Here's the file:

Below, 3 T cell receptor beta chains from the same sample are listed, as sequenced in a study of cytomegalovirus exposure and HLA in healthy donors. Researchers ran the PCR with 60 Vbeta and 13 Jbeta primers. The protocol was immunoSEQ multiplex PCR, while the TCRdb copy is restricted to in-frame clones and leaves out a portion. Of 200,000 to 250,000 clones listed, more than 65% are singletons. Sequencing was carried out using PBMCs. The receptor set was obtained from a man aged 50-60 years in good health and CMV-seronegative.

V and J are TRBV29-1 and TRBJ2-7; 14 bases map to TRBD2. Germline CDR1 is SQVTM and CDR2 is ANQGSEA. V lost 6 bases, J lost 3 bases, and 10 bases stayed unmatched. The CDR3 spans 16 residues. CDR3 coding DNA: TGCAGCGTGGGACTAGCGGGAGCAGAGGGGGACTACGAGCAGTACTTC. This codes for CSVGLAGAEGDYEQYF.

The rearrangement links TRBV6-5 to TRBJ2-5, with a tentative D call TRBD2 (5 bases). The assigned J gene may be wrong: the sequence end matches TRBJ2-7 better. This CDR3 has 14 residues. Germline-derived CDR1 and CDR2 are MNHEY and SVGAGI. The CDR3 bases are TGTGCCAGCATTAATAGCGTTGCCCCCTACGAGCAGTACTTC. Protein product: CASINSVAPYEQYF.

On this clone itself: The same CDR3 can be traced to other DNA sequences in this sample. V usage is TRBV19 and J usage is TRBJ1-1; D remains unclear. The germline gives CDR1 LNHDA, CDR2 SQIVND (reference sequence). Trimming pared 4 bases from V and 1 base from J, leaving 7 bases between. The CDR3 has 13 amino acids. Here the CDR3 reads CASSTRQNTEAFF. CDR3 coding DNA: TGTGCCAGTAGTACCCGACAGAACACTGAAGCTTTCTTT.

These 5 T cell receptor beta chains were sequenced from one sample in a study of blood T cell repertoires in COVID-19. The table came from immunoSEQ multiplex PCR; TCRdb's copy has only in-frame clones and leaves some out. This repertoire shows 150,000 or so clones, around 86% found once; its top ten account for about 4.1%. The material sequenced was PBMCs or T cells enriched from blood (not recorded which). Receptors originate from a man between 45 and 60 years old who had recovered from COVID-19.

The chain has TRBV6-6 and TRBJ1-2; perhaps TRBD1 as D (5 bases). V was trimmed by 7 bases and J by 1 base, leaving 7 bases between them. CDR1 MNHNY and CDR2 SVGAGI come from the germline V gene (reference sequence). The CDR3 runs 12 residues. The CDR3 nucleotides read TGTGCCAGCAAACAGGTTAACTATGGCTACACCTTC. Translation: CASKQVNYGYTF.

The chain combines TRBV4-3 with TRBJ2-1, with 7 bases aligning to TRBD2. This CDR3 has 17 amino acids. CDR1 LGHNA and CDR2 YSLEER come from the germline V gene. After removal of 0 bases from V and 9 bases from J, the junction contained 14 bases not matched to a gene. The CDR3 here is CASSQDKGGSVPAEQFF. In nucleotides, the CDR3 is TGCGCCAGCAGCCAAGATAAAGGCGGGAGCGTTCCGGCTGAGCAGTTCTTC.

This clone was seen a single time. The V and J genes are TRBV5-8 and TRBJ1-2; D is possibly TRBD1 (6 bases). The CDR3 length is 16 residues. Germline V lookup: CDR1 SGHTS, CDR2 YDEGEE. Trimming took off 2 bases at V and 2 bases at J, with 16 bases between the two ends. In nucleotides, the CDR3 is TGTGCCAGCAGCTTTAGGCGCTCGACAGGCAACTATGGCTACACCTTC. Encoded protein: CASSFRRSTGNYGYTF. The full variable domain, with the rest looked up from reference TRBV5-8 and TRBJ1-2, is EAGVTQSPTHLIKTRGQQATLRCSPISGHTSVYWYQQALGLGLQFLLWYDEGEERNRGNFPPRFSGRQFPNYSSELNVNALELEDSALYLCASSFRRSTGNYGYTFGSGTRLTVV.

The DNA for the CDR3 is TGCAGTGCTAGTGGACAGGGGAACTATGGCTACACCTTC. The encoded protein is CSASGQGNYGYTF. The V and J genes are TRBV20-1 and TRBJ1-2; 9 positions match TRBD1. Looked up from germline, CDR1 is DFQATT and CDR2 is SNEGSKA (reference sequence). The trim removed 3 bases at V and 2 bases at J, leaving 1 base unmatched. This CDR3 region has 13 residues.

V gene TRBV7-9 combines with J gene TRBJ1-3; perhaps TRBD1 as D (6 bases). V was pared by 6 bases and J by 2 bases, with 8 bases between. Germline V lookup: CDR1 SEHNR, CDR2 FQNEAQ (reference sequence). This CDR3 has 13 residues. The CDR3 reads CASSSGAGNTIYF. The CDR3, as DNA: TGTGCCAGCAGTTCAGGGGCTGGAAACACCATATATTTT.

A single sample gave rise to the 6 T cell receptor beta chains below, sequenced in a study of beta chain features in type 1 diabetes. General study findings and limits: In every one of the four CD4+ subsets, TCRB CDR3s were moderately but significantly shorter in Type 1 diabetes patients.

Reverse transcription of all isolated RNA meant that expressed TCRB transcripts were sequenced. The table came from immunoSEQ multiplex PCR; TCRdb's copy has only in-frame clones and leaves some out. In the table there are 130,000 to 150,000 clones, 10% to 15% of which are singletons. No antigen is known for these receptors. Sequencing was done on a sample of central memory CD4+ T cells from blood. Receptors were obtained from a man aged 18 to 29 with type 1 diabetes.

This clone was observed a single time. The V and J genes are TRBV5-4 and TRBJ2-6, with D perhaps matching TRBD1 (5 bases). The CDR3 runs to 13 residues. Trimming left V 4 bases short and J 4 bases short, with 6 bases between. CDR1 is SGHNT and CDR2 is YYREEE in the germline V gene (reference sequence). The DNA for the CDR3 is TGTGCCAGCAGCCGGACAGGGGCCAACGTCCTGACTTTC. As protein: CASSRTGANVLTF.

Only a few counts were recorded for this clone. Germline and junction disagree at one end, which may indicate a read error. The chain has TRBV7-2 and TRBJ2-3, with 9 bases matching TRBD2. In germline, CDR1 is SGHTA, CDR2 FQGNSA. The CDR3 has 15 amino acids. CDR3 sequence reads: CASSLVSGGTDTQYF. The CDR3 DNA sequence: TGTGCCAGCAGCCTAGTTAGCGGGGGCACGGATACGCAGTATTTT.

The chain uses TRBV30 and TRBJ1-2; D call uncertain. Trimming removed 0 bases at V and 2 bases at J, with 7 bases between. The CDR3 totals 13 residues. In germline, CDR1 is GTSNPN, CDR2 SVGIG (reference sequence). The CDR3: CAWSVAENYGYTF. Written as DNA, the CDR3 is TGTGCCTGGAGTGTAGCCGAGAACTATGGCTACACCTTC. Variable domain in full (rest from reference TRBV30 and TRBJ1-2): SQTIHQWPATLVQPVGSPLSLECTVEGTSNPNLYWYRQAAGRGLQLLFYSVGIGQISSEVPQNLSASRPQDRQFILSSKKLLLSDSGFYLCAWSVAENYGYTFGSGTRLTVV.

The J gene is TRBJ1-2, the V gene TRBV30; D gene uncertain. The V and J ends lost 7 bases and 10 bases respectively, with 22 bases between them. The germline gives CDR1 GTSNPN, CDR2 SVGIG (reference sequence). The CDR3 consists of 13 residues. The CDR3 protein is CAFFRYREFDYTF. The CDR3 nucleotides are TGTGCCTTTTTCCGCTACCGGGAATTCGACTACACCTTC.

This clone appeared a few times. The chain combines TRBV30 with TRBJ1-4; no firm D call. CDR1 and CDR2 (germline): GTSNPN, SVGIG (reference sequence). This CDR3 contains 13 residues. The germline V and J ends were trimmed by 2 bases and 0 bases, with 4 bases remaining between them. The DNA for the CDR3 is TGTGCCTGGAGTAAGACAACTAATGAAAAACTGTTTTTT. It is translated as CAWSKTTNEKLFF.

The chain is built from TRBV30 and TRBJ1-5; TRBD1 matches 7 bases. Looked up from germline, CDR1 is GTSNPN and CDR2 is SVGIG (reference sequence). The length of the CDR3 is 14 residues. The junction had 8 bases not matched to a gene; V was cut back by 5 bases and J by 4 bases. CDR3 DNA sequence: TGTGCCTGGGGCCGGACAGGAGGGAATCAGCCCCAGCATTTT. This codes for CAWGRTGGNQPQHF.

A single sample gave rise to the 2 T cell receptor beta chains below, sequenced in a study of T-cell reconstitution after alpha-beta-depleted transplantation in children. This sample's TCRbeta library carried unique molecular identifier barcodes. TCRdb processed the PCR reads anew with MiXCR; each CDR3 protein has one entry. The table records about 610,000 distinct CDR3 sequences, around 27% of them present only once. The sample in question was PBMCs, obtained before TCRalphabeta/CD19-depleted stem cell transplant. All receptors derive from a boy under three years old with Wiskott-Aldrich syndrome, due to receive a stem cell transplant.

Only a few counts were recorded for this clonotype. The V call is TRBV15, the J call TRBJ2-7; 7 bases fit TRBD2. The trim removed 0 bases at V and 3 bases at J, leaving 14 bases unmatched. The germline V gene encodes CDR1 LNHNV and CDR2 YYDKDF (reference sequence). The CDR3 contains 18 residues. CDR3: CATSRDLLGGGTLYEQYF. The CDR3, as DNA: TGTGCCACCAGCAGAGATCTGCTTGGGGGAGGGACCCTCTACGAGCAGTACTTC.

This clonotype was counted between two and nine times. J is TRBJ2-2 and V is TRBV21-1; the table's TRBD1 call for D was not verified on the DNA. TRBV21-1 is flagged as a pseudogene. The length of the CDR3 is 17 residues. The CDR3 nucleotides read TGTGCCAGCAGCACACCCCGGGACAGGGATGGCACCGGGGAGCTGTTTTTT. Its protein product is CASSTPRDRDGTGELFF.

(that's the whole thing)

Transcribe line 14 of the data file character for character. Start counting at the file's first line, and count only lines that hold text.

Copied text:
Only a few counts were recorded for this clone. Germline and junction disagree at one end, which may indicate a read error. The chain has TRBV7-2 and TRBJ2-3, with 9 bases matching TRBD2. In germline, CDR1 is SGHTA, CDR2 FQGNSA. The CDR3 has 15 amino acids. CDR3 sequence reads: CASSLVSGGTDTQYF. The CDR3 DNA sequence: TGTGCCAGCAGCCTAGTTAGCGGGGGCACGGATACGCAGTATTTT.